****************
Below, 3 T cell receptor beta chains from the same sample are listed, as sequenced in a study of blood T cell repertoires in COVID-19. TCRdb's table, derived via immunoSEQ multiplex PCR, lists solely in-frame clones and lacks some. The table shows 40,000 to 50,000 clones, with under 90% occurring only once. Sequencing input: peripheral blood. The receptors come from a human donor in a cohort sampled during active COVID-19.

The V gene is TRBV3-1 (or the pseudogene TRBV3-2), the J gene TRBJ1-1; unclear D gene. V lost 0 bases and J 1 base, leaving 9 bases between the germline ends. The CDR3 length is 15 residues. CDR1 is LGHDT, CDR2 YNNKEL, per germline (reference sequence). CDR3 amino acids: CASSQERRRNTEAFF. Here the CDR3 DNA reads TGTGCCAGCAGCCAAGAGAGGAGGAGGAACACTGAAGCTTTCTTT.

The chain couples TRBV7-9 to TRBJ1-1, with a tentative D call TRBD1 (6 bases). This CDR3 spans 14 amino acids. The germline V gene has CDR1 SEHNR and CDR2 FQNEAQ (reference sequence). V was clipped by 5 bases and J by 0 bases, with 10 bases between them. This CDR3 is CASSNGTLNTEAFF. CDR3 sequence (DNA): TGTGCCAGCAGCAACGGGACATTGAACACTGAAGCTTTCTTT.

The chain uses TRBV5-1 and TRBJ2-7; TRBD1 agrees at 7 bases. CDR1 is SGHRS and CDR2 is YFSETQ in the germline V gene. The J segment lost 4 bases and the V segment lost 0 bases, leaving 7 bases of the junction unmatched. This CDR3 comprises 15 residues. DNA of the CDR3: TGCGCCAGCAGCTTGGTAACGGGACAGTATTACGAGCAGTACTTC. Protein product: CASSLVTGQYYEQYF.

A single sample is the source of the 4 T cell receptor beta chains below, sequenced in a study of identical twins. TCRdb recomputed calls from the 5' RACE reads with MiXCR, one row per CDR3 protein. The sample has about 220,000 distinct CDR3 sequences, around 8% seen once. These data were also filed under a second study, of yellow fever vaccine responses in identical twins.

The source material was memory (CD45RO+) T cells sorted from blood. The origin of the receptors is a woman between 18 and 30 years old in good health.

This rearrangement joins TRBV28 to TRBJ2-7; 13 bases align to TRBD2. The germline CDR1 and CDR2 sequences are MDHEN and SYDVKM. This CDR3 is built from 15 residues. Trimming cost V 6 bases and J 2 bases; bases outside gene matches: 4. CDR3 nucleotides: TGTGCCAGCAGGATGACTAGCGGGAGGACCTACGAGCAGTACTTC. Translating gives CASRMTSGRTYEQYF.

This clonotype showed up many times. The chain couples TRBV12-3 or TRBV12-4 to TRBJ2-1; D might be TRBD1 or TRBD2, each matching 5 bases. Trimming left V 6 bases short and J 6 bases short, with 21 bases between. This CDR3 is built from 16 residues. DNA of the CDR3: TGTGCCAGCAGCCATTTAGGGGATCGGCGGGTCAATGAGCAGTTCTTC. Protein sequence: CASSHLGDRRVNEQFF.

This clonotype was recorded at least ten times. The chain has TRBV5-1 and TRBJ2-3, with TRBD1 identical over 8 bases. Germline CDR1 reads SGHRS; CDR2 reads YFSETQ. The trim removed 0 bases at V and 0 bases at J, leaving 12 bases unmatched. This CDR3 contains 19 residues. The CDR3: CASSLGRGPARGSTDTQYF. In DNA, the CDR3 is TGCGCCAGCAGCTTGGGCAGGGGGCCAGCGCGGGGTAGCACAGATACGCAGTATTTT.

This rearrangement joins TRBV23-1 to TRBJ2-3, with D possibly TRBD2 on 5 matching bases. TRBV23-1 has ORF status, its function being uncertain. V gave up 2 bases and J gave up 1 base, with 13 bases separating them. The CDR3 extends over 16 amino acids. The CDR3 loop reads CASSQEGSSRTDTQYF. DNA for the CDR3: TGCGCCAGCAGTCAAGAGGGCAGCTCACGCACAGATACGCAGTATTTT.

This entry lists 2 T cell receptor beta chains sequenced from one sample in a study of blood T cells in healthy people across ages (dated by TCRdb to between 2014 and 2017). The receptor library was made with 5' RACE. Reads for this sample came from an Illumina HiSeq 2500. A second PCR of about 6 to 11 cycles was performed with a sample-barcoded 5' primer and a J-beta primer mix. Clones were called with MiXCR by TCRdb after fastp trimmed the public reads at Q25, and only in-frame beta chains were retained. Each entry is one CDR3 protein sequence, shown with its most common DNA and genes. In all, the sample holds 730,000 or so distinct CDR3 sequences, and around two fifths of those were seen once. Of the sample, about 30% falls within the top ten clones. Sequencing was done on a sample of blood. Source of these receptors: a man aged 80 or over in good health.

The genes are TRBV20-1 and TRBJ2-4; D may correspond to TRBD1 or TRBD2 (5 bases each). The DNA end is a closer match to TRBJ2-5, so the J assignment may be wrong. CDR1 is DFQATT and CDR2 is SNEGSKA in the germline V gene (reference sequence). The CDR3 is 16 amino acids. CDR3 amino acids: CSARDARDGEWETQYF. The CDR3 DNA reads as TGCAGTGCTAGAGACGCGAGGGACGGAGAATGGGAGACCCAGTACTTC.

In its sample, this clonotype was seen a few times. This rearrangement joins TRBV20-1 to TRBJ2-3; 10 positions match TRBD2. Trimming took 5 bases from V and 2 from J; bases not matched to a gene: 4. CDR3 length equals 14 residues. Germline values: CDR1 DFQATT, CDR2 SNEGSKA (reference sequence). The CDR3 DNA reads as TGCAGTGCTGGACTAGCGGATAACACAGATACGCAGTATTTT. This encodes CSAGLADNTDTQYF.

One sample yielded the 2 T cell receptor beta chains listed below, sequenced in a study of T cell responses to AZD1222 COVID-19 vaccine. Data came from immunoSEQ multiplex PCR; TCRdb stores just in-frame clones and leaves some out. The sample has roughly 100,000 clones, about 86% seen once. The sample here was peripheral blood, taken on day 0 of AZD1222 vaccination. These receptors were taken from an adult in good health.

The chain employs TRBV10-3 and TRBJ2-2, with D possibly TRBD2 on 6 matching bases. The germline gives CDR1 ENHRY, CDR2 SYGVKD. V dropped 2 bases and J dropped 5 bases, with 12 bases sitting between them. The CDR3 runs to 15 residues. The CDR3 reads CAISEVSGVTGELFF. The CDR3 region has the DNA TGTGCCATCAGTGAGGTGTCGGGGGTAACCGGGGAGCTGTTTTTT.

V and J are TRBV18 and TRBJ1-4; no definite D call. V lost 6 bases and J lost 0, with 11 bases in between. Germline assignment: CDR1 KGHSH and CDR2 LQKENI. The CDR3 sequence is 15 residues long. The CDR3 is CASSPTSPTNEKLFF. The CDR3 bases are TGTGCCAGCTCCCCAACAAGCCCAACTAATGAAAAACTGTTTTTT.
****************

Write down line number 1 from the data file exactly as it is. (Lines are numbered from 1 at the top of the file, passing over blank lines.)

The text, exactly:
Below, 3 T cell receptor beta chains from the same sample are listed, as sequenced in a study of blood T cell repertoires in COVID-19. TCRdb's table, derived via immunoSEQ multiplex PCR, lists solely in-frame clones and lacks some. The table shows 40,000 to 50,000 clones, with under 90% occurring only once. Sequencing input: peripheral blood. The receptors come from a human donor in a cohort sampled during active COVID-19.